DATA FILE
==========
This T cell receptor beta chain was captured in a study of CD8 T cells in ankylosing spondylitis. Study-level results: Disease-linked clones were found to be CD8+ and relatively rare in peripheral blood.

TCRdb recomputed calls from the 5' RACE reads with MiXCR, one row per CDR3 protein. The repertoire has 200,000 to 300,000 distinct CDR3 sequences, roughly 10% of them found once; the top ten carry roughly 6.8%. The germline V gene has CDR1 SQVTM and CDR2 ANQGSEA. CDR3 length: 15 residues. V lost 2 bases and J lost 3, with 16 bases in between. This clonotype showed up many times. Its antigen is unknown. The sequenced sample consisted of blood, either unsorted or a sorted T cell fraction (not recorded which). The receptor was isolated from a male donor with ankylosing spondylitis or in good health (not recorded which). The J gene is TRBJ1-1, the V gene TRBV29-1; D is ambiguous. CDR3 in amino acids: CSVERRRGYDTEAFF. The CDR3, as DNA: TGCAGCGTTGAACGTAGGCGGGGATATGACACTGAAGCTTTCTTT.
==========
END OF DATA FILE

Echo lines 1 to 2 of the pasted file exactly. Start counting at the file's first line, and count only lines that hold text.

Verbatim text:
This T cell receptor beta chain was captured in a study of CD8 T cells in ankylosing spondylitis. Study-level results: Disease-linked clones were found to be CD8+ and relatively rare in peripheral blood.

TCRdb recomputed calls from the 5' RACE reads with MiXCR, one row per CDR3 protein. The repertoire has 200,000 to 300,000 distinct CDR3 sequences, roughly 10% of them found once; the top ten carry roughly 6.8%. The germline V gene has CDR1 SQVTM and CDR2 ANQGSEA. CDR3 length: 15 residues. V lost 2 bases and J lost 3, with 16 bases in between. This clonotype showed up many times. Its antigen is unknown. The sequenced sample consisted of blood, either unsorted or a sorted T cell fraction (not recorded which). The receptor was isolated from a male donor with ankylosing spondylitis or in good health (not recorded which). The J gene is TRBJ1-1, the V gene TRBV29-1; D is ambiguous. CDR3 in amino acids: CSVERRRGYDTEAFF. The CDR3, as DNA: TGCAGCGTTGAACGTAGGCGGGGATATGACACTGAAGCTTTCTTT.